Basically environment variables are stored in the system and can be used by different shell processes. Environment variables are usually upper case (conventionally) and and follows Bash syntax rules. Environment variables will be available to any shell process. You can set an environment variable in a one line command using
export (which sets the environment variable) and we can print the value of the environment variable with
export KEY=value printenv KEY $ value
To remove the environment variable we can use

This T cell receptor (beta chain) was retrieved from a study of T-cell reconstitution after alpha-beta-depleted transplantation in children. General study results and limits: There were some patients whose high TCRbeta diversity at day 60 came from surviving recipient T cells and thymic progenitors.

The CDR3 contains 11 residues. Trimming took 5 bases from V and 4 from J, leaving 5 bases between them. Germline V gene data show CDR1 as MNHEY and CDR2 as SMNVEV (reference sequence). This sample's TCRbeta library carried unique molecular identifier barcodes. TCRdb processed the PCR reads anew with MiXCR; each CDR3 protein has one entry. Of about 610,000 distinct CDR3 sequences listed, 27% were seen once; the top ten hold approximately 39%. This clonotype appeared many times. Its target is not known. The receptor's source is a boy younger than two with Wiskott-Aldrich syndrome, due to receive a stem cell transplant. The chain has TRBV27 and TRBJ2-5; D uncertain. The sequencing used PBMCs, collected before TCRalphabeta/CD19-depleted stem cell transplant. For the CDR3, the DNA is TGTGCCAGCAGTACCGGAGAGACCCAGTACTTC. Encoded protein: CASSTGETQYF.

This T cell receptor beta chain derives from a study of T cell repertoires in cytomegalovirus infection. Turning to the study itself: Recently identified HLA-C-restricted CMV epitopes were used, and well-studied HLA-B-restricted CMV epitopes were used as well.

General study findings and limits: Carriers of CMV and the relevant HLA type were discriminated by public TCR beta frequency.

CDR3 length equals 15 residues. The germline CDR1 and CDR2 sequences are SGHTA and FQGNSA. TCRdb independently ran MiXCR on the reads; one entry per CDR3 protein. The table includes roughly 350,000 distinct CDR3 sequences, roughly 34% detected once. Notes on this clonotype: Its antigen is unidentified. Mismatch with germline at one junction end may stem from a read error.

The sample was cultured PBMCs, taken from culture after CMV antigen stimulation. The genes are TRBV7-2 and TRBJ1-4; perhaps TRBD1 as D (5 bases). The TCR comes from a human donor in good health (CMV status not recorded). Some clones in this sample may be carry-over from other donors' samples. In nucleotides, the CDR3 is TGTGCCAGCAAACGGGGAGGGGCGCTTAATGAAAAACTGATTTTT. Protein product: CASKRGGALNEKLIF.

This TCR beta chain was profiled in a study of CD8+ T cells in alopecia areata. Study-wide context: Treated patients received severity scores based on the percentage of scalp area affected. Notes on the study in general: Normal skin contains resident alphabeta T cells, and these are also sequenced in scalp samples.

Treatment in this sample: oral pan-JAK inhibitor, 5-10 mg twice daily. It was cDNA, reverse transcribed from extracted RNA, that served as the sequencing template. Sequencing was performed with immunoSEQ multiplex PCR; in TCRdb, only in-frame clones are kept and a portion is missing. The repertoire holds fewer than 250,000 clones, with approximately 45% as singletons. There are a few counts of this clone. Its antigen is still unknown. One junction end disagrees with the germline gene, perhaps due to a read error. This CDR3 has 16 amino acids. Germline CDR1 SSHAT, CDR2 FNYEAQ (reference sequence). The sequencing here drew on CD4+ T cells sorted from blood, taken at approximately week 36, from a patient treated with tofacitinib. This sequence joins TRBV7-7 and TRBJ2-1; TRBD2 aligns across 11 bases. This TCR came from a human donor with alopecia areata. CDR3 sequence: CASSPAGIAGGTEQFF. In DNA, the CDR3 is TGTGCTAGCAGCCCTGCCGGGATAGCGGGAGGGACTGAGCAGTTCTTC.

unset (to unset shell/environment variables).
The other option is to use
set (to set shell variables) and
set KEY=value export KEY printenv KEY
If you set the environment variable in one shell using the command line and print the value then nothing will return. In order for the environment variables to be recognized in new shell processes you need to set them in your bash profile. For example, in
~/.bash_profile you could have the following.
If you save the file and open up a new shell process and run
printenv KEY from the command line then
value will be returned.
PATH environment variable is super useful. Some programs will search this variable for executable. For example, one of the paths in my
PATH variable points to the location of texbin so that LaTeX knows where to look when I try to build LaTeX code.